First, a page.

Dubs' auction preview draws bidders and gawkers
CENTRAL POINT — Joe Salyer's eye scanned the walls of the sheep mounts before taking in the mounted warthog, then a 127-inch stuffed marlin and a 16-foot crocodile stretched across the floor of The Expo's Padgham Pavilion.
But Salyer kept coming back to the mount of an 8-foot Kodiak brown bear standing on its hind legs.
What better addition to a man cave than a massive bear.
"There's some stuff here that a guy would like to have," says Salyer, of the Jacksonville area. "The bear is definitely cool. How many people have one of those in their room?"
Salyer was among scores of collectors and the curious who took in Friday's pre-auction review of Art Dubs' collection of wildlife he killed, as well as walls of artwork and other items from his estate that will be auctioned today. The bidding for pieces in the Arthur R. Dubs Foundation auction, both live and online through Proxibid.com, begins at 9 a.m. at the Padgham Pavilion on the grounds of The Expo off Peninger Road near Central Point.
A Phoenix native, Dubs was a homebuilder and outdoor film producer with a passion for big-game hunting. He hopscotched the world on exotic hunts that he filmed as documentaries. He was also well known for his donations, helping fund such things as a cancer center bearing his name at Asante Rogue Regional Medical Center in Medford.
He died on June 11, 2013, in Medford at age 83.
The foundation is selling off more than 300 of his assets to help fuel its future philanthropic plans.
"It's an amazing collection," says Shannon McGee, of Eagle Point, who wanted to see Dubs' collections, which were amassed over decades.
McGee's favorites are a series of paintings by Charles Russell, a Western painter from the late 1800s and early 1900s.
"We're horse people, so we appreciate the Charles Russell paintings," McGee says. "But, oh my gosh, there's a 16-foot alligator."
Count Dennis Johnson as part of today's wannabe buying public.
"I'm going to buy that bear right there," says Johnson, owner of Oregon Trail Coin and Jewelry in Medford. "I'm going to put it in my window for people to see. It's cool.
"I also like the bear rug, the rhino," says Johnson, a collector. "And I kind of like the yak back there."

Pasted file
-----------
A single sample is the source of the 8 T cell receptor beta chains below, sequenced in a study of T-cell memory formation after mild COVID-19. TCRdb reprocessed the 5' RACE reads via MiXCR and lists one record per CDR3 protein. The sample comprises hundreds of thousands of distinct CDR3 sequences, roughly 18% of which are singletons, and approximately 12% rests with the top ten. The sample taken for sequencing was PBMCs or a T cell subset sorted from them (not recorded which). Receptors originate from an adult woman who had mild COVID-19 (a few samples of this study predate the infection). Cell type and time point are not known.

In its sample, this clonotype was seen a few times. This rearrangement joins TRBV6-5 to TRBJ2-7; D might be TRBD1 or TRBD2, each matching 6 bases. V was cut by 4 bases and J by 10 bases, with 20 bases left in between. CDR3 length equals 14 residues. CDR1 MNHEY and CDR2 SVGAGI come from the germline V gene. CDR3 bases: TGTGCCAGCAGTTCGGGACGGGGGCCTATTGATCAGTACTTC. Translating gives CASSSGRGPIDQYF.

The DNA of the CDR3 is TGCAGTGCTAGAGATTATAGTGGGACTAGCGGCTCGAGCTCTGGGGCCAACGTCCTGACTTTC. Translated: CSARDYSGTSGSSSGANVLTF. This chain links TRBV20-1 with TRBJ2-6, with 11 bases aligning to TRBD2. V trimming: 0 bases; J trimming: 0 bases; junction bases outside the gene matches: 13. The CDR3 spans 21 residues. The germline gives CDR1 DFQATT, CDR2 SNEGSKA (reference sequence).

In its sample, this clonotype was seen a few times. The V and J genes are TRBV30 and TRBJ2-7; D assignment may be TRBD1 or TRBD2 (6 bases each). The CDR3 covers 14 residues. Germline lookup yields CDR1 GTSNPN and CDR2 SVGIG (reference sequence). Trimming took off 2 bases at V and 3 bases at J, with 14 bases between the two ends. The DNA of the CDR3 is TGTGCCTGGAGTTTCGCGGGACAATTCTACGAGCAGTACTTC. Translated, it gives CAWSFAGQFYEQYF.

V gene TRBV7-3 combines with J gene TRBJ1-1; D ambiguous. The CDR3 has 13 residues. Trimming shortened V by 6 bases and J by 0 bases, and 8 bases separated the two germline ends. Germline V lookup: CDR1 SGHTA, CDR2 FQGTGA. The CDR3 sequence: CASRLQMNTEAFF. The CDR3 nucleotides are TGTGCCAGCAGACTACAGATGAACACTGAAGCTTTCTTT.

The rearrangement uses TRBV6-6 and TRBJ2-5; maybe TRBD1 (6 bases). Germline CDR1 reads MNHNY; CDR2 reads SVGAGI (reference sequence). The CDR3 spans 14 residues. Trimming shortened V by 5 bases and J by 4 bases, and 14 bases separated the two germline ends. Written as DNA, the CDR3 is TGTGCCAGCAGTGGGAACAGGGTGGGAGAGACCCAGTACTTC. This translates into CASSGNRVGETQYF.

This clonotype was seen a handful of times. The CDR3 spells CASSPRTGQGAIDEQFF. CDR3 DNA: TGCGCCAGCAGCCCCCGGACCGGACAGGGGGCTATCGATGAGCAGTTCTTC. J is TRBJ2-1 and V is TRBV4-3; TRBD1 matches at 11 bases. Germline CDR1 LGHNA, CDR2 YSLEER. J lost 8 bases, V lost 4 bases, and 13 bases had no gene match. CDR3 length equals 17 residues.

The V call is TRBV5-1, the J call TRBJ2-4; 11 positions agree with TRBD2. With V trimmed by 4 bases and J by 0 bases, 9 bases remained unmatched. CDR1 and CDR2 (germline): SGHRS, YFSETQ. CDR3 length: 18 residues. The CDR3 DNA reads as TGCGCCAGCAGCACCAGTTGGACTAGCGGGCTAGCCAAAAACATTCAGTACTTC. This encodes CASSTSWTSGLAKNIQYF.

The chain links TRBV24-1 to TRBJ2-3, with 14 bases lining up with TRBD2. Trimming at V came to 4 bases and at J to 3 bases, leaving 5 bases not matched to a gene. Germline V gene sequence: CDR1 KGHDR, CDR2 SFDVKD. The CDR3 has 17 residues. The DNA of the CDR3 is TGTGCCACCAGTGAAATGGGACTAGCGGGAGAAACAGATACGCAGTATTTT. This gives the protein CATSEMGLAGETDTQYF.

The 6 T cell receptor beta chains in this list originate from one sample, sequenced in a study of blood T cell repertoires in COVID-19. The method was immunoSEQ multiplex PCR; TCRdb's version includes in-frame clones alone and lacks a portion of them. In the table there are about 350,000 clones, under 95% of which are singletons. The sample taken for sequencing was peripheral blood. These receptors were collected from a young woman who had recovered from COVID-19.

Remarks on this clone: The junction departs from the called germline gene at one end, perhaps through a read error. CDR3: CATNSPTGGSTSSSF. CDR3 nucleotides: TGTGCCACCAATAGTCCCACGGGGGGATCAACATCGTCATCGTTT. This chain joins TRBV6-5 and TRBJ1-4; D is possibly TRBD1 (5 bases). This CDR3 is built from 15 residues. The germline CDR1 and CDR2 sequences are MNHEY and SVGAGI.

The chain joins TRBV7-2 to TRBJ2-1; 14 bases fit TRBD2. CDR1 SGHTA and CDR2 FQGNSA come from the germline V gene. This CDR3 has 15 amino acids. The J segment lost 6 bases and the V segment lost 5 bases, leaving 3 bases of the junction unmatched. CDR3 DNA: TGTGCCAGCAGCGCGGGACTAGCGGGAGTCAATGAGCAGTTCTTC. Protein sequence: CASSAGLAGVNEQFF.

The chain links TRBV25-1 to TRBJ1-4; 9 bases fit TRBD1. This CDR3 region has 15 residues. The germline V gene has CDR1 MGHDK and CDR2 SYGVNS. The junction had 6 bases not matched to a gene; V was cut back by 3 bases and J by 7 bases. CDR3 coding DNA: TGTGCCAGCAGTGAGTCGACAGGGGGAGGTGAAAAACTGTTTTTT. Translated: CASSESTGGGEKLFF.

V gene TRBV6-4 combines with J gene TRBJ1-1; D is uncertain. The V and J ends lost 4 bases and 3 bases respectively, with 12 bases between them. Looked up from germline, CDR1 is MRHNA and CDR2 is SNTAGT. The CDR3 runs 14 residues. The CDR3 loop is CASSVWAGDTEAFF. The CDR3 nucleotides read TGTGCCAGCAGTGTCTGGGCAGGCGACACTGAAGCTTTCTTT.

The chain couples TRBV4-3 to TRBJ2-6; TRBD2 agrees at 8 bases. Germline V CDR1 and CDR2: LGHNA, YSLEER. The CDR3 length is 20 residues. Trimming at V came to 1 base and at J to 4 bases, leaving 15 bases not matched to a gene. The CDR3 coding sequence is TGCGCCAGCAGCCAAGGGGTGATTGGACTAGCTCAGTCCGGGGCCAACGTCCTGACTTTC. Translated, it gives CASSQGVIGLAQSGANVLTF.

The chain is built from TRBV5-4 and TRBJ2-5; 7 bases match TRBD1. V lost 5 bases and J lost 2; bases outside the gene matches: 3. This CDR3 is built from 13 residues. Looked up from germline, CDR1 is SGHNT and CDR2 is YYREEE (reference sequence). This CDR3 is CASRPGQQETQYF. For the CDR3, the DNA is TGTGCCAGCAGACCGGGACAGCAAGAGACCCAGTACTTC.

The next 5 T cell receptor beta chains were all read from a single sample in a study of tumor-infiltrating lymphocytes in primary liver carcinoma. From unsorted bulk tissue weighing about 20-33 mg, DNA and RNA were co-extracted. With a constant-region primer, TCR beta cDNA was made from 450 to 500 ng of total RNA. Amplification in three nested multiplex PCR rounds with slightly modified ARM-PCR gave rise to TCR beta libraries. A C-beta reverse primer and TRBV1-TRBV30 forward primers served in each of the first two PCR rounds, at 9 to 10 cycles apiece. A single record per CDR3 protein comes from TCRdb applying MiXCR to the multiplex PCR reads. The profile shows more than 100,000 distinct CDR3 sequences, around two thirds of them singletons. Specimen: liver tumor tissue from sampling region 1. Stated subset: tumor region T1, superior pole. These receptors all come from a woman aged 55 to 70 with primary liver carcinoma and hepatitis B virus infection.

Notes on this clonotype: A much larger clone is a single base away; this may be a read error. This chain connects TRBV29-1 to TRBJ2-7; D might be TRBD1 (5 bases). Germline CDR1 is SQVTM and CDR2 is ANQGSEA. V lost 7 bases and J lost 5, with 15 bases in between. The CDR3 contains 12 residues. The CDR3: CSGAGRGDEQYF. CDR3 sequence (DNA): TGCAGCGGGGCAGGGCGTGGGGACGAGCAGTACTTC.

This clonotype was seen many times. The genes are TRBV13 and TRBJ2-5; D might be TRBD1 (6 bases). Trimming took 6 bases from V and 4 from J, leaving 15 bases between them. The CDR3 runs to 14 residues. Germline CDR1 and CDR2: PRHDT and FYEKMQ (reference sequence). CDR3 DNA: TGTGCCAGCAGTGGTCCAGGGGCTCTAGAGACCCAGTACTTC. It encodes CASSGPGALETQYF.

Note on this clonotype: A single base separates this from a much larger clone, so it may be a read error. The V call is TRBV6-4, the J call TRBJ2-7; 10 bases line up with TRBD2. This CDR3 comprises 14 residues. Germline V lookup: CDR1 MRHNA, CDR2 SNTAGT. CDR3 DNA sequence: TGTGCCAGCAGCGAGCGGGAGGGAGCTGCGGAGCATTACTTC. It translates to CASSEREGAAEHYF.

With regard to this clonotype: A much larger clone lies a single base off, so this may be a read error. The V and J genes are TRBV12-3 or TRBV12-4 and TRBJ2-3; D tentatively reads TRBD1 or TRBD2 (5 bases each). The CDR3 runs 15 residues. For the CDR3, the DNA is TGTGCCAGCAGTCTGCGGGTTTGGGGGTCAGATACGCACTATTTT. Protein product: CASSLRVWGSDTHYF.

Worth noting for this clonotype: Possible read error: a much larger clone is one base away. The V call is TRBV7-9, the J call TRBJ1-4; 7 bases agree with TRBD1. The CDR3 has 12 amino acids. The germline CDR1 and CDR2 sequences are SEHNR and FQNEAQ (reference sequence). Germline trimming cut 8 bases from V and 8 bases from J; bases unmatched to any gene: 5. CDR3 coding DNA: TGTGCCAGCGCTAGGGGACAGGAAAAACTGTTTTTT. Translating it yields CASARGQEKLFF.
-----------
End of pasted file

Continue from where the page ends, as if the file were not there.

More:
Auctioneer Wayne Liska believes the brown bear mount will sell for anywhere from $5,000 to $10,000.
"I'll bet you there's over $50,000 invested in that, from paying the guide to having it mounted," Liska says.
Suspiciously absent from today's auction are two large elephant tusks that foundation attorneys were painstakingly trying to document for legal sale under rules to protect endangered animals from illegal trade through the International Convention on International Trade in Endangered Species, known worldwide as CITES.
However, a new CITES rule bans the sale of ivory from elephants killed legally after Jan. 19, 1990, says J.B. Dimick, the second auctioneer hired by Dubs' foundation for today's sale.
Dubs shot the elephant that had those tusks on March 26, 1990, Dimick says. The new law went into effect Aug. 30, he says.
"If we would have had the auction eight days ago, we could have sold the elephant ivory," Dimick says.
Patty Ann wandered down from Central Point to check out the collection and found herself in a curious conversation with a handful of other rubberneckers while eying one of Dubs' oddest animals.
A saiga antelope, with its smallish head, stumpy horns and an over-sized, trunk-like nose, looks more like a Dr. Seuss creation than an Asian antelope now considered critically endangered.
"It's not ugly. It's just its own thing," Ann says. "Well, maybe it wouldn't be so ugly if it didn't have that big bump on its nose."
Overall, Ann says, the mix of art and mounts show Dubs circled the world to bring back his treasures.
"This guy really traveled wide," Ann says.
Reach reporter Mark Freeman at 541-776-4470 or email@example.com. Follow him at www.twitter.com/MTwriterFreeman.